But wait, there's more, yes, even more. In fact, a whole disc more. Indeed, a whole DVD more, which contains Live Wireless. This video was made in 1983 and was filmed before a live audience (though it probably counts as live-ish rather than being a properly live gig), the songs being linked together by another, rather apathetic, Dolby in the projection room. In addition to many of the songs from the studio album, we also get a number other songs, including Urban Tribal, mentioned above. We also get New Toy, written for Lene Lovich (who appears for it, and with whom he also performed it on tour a couple of years back). Perhaps the most interesting of these curiosities is Jungle Line, a cover of a Joni Mitchell song, and complete with throbbing tribal drums (Dolby would later co-produce her album Dog Eat Dog). I have a horrible feeling that Puppet Theatre may be the kind of song, especially thanks to it's repeated refrain of "one more night in the puppet theatre", likely to get stuck in my head. Lastly there's a quite good duet with Kevin Armstrong in Samson and Delilah. All in all, it's a most enjoyable hour (and the only available recording of Dolby doing some of these songs). To be honest, they could have got away with selling this on its own, so to bundle it in with the CD at regular price represents fantastic value.
There is one small blemish, some utter fool somewhere at EMI (who should be given a severe talking to by his manager at the earliest convenience), has, as the more eagle-eyed reader will have noticed, blemished the otherwise pristinely restored cover art with a great white square (which appears to be a German notice that this DVD is suitable for all ages). Thanks. Still, based on the paragraphs above (and given this disc will spend most of its time on the shelf, and thus with that part invisible), it could be worse: the music is what matters. The only people stupider than the guy at EMI are the people over at Amazon who are marking the set down to one or two stars based on this alone! Apparently it makes it less of a "collector's edition". (Of course, I dislike phrases like that anyway, which is why I've avoided it. Actually, since they'll likely fix this on future pressings, it probably makes it more collectable.) They're one of the many kinds of people Rob would justifiably sling out of his record store in High Fidelity. Anyway, the cover should have looked like this:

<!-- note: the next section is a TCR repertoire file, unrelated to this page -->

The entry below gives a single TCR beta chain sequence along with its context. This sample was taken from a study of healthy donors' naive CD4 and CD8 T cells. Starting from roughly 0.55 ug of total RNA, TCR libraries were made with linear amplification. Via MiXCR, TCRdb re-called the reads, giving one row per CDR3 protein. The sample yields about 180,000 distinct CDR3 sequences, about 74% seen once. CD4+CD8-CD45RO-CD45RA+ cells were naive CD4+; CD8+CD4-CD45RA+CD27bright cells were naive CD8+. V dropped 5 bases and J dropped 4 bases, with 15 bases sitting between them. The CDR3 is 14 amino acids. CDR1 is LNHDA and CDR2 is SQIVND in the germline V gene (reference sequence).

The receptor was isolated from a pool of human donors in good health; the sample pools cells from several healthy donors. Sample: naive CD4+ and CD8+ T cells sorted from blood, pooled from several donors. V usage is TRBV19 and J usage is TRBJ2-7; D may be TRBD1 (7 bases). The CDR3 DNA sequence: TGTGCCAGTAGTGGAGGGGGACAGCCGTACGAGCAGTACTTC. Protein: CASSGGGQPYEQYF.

In general, though, it's beautiful. For example, the rear cover of the booklet gives one of my favourite pieces album art (as Dolby noted on twitter, fans who are really upset about the white box can always reverse the booklet):
For me, however, the real treat is The Flat Earth, for years one of my favourite albums. It's never sounded quite so good and, even better, this isn't scarred by age certification logos:
Less needed to be done here, in that the CD has always had the right tracks, in the right order. What makes it so special though? Obviously, in these days of CDs and MP3s, the distinction is slightly meaningless, but for starters it has one of the most fantastic A sides of any album: Dissidents, The Flat Earth and Screen Kiss. These three songs compliment and flow into one and other just perfectly. They all have great tunes, beautiful textures and wonderful lyrics. What's all the more interesting is that Dolby reveals in his liner notes that these were originally planned to be separate singles - it doesn't sound that way. I love "I can't read my writing, my own writing!" in Dissidents, very likely because I often can't. The Flat Earth is beautiful, or at least, so one thinks until Screen Kiss, a heartfelt love song that never fails to grab me.